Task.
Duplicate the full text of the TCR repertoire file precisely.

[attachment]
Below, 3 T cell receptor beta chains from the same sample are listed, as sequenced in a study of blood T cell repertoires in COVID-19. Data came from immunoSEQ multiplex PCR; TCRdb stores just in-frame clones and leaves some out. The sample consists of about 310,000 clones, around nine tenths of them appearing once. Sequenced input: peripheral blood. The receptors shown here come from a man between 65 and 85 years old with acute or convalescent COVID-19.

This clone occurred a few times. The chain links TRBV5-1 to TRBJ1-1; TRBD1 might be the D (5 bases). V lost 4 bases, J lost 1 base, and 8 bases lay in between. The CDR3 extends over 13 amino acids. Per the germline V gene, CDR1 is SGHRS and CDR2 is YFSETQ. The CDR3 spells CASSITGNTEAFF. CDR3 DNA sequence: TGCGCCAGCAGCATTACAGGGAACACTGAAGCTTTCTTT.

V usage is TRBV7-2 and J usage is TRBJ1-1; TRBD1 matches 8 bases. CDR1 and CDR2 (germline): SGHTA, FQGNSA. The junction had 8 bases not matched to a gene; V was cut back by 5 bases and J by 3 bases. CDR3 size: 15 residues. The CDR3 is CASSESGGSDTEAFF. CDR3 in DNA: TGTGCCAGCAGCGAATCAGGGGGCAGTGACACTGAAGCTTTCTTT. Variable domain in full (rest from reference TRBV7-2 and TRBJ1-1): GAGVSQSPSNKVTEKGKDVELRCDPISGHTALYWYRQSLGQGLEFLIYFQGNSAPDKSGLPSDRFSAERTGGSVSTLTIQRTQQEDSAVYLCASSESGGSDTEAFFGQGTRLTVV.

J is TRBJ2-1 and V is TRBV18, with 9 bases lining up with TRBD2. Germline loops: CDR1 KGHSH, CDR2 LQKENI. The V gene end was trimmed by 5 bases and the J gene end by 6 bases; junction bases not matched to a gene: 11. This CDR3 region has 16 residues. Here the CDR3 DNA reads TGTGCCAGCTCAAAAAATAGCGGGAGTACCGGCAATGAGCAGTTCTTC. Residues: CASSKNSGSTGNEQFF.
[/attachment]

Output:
Below, 3 T cell receptor beta chains from the same sample are listed, as sequenced in a study of blood T cell repertoires in COVID-19. Data came from immunoSEQ multiplex PCR; TCRdb stores just in-frame clones and leaves some out. The sample consists of about 310,000 clones, around nine tenths of them appearing once. Sequenced input: peripheral blood. The receptors shown here come from a man between 65 and 85 years old with acute or convalescent COVID-19.

This clone occurred a few times. The chain links TRBV5-1 to TRBJ1-1; TRBD1 might be the D (5 bases). V lost 4 bases, J lost 1 base, and 8 bases lay in between. The CDR3 extends over 13 amino acids. Per the germline V gene, CDR1 is SGHRS and CDR2 is YFSETQ. The CDR3 spells CASSITGNTEAFF. CDR3 DNA sequence: TGCGCCAGCAGCATTACAGGGAACACTGAAGCTTTCTTT.

V usage is TRBV7-2 and J usage is TRBJ1-1; TRBD1 matches 8 bases. CDR1 and CDR2 (germline): SGHTA, FQGNSA. The junction had 8 bases not matched to a gene; V was cut back by 5 bases and J by 3 bases. CDR3 size: 15 residues. The CDR3 is CASSESGGSDTEAFF. CDR3 in DNA: TGTGCCAGCAGCGAATCAGGGGGCAGTGACACTGAAGCTTTCTTT. Variable domain in full (rest from reference TRBV7-2 and TRBJ1-1): GAGVSQSPSNKVTEKGKDVELRCDPISGHTALYWYRQSLGQGLEFLIYFQGNSAPDKSGLPSDRFSAERTGGSVSTLTIQRTQQEDSAVYLCASSESGGSDTEAFFGQGTRLTVV.

J is TRBJ2-1 and V is TRBV18, with 9 bases lining up with TRBD2. Germline loops: CDR1 KGHSH, CDR2 LQKENI. The V gene end was trimmed by 5 bases and the J gene end by 6 bases; junction bases not matched to a gene: 11. This CDR3 region has 16 residues. Here the CDR3 DNA reads TGTGCCAGCTCAAAAAATAGCGGGAGTACCGGCAATGAGCAGTTCTTC. Residues: CASSKNSGSTGNEQFF.